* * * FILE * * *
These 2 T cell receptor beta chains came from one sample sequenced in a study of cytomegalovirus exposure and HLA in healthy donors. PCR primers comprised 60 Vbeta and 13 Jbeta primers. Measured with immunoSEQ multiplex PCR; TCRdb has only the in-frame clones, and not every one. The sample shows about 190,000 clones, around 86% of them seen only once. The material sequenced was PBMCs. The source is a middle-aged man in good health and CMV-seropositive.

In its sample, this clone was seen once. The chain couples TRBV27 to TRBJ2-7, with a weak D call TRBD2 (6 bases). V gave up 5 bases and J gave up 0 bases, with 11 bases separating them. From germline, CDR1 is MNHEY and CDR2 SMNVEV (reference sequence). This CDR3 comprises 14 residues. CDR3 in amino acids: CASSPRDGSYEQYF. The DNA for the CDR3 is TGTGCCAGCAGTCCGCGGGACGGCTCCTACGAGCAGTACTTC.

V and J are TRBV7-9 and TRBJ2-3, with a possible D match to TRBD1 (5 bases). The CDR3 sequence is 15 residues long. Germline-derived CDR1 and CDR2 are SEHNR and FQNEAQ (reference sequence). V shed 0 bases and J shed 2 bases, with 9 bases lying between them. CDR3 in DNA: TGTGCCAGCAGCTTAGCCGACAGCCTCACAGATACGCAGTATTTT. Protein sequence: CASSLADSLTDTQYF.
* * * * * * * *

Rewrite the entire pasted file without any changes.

These 2 T cell receptor beta chains came from one sample sequenced in a study of cytomegalovirus exposure and HLA in healthy donors. PCR primers comprised 60 Vbeta and 13 Jbeta primers. Measured with immunoSEQ multiplex PCR; TCRdb has only the in-frame clones, and not every one. The sample shows about 190,000 clones, around 86% of them seen only once. The material sequenced was PBMCs. The source is a middle-aged man in good health and CMV-seropositive.

In its sample, this clone was seen once. The chain couples TRBV27 to TRBJ2-7, with a weak D call TRBD2 (6 bases). V gave up 5 bases and J gave up 0 bases, with 11 bases separating them. From germline, CDR1 is MNHEY and CDR2 SMNVEV (reference sequence). This CDR3 comprises 14 residues. CDR3 in amino acids: CASSPRDGSYEQYF. The DNA for the CDR3 is TGTGCCAGCAGTCCGCGGGACGGCTCCTACGAGCAGTACTTC.

V and J are TRBV7-9 and TRBJ2-3, with a possible D match to TRBD1 (5 bases). The CDR3 sequence is 15 residues long. Germline-derived CDR1 and CDR2 are SEHNR and FQNEAQ (reference sequence). V shed 0 bases and J shed 2 bases, with 9 bases lying between them. CDR3 in DNA: TGTGCCAGCAGCTTAGCCGACAGCCTCACAGATACGCAGTATTTT. Protein sequence: CASSLADSLTDTQYF.